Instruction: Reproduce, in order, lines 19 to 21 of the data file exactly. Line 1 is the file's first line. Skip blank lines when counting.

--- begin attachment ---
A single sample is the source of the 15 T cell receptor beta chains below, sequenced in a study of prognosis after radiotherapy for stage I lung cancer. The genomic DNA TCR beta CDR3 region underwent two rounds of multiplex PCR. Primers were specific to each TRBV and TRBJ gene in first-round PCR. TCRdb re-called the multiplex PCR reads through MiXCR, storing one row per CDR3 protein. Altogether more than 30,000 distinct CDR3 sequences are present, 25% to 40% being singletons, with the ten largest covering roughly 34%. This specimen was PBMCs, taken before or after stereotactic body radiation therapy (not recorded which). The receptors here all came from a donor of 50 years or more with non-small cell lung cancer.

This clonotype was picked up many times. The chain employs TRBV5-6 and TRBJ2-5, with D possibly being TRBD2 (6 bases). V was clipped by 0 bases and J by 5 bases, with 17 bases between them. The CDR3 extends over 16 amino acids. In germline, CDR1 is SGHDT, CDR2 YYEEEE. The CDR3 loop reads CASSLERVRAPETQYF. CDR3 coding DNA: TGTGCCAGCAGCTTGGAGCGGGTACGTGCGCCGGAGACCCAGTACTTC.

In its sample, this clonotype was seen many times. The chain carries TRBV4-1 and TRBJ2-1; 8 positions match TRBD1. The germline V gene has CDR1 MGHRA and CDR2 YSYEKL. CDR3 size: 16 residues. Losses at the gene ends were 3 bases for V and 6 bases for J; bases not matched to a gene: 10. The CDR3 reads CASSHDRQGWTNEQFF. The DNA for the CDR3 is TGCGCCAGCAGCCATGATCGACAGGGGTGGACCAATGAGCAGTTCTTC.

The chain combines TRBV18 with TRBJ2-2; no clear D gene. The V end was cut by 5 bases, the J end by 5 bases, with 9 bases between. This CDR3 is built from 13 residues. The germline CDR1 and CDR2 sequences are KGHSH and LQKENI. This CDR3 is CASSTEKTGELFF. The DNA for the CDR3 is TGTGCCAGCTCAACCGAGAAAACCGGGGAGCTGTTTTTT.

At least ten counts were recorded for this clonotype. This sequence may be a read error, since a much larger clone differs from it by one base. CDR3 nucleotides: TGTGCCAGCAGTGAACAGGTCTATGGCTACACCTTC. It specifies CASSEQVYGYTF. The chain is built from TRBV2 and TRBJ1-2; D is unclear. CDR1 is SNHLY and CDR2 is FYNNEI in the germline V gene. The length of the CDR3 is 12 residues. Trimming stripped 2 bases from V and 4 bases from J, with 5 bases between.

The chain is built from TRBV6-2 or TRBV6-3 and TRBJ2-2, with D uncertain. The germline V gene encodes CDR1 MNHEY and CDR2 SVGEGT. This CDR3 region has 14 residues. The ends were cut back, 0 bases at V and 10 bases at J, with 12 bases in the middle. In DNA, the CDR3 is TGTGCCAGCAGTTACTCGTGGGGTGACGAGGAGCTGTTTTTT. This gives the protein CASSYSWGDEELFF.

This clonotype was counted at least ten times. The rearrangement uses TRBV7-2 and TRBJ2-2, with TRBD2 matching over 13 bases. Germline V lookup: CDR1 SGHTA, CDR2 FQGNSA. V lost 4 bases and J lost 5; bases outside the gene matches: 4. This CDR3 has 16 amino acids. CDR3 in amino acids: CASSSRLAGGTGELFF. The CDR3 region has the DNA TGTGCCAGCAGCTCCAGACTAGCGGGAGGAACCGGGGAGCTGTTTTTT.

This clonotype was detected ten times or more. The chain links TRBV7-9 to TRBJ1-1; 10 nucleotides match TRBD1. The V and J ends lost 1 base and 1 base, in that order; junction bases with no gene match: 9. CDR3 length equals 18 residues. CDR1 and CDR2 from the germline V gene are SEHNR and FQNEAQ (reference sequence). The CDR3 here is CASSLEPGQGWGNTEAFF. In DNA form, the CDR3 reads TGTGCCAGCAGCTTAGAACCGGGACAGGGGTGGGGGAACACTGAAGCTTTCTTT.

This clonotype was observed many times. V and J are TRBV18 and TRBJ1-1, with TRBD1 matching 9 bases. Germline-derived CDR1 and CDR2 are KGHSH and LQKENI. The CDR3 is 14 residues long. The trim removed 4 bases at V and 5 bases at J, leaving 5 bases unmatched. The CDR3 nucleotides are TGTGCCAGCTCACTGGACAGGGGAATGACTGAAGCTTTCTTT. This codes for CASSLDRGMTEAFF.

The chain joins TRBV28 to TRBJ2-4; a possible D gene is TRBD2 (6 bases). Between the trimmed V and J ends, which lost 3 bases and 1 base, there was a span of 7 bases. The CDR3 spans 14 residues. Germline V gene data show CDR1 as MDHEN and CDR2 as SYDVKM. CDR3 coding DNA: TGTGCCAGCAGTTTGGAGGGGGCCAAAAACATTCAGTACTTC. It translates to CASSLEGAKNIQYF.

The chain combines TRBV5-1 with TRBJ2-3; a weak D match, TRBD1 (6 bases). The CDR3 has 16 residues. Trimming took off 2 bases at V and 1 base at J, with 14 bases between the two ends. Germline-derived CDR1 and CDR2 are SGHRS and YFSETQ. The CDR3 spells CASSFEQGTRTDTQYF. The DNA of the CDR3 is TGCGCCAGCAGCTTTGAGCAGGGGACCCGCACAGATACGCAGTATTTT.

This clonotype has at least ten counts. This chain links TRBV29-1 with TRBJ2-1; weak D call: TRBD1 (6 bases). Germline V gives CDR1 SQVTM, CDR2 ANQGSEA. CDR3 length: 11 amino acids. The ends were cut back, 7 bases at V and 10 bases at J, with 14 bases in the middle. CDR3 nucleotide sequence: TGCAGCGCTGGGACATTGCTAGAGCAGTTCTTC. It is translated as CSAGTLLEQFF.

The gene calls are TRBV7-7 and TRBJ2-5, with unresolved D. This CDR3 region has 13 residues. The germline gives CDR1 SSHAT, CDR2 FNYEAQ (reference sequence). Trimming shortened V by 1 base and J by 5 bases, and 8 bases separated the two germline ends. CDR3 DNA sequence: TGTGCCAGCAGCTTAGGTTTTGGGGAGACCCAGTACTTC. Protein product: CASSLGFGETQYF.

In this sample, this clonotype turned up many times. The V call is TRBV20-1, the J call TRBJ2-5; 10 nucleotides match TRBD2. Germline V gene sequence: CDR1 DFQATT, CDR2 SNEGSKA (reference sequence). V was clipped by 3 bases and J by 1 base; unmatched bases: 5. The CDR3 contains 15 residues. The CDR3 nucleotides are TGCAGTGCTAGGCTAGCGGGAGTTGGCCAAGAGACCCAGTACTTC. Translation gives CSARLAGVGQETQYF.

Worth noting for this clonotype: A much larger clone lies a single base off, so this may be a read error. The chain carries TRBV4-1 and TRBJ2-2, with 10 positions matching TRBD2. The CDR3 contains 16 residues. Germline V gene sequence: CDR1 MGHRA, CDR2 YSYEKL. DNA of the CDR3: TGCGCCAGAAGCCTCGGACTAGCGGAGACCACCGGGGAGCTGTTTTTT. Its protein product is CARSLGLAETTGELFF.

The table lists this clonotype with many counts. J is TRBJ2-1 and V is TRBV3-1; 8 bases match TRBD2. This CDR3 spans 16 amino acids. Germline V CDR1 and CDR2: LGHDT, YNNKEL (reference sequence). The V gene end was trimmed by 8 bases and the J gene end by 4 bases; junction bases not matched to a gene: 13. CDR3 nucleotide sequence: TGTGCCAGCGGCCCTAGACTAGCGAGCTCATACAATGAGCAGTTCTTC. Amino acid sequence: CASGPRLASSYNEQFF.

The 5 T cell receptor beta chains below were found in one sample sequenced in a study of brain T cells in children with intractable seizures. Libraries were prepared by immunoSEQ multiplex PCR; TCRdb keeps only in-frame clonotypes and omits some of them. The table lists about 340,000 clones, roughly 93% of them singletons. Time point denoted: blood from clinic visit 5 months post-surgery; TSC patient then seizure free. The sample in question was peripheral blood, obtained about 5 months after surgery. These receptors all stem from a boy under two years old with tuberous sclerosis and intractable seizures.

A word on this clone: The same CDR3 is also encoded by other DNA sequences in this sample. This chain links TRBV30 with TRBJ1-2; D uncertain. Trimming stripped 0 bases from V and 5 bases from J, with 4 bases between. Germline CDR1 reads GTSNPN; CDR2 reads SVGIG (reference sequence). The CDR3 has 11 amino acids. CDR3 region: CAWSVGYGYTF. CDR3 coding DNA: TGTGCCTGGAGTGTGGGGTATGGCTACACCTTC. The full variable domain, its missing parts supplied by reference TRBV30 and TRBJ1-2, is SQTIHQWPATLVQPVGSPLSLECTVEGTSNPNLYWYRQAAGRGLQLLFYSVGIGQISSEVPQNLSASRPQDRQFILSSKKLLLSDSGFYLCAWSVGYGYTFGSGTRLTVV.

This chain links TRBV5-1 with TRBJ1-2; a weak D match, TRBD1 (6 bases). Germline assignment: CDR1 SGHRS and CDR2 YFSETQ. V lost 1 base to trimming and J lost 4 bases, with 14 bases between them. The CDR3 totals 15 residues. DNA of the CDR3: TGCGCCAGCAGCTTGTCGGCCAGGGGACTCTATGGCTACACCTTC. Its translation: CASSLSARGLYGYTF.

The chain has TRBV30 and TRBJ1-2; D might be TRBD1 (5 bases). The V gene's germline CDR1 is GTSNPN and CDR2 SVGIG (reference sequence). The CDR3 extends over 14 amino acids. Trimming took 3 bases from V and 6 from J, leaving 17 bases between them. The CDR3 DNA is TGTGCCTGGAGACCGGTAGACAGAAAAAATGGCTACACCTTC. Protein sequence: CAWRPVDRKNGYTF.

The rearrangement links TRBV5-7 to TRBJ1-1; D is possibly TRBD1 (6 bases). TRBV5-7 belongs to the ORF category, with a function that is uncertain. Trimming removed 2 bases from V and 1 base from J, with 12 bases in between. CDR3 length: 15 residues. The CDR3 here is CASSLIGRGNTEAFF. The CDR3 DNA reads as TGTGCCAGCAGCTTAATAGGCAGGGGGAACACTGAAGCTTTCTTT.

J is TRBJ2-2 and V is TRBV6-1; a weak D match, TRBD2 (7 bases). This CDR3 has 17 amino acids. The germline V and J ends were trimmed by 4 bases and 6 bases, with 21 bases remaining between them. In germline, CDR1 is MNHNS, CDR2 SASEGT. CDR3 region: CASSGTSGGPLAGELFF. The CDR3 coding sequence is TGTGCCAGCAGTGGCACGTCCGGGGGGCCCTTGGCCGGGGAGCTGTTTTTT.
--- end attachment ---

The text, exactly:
This chain links TRBV5-1 with TRBJ1-2; a weak D match, TRBD1 (6 bases). Germline assignment: CDR1 SGHRS and CDR2 YFSETQ. V lost 1 base to trimming and J lost 4 bases, with 14 bases between them. The CDR3 totals 15 residues. DNA of the CDR3: TGCGCCAGCAGCTTGTCGGCCAGGGGACTCTATGGCTACACCTTC. Its translation: CASSLSARGLYGYTF.

The chain has TRBV30 and TRBJ1-2; D might be TRBD1 (5 bases). The V gene's germline CDR1 is GTSNPN and CDR2 SVGIG (reference sequence). The CDR3 extends over 14 amino acids. Trimming took 3 bases from V and 6 from J, leaving 17 bases between them. The CDR3 DNA is TGTGCCTGGAGACCGGTAGACAGAAAAAATGGCTACACCTTC. Protein sequence: CAWRPVDRKNGYTF.

The rearrangement links TRBV5-7 to TRBJ1-1; D is possibly TRBD1 (6 bases). TRBV5-7 belongs to the ORF category, with a function that is uncertain. Trimming removed 2 bases from V and 1 base from J, with 12 bases in between. CDR3 length: 15 residues. The CDR3 here is CASSLIGRGNTEAFF. The CDR3 DNA reads as TGTGCCAGCAGCTTAATAGGCAGGGGGAACACTGAAGCTTTCTTT.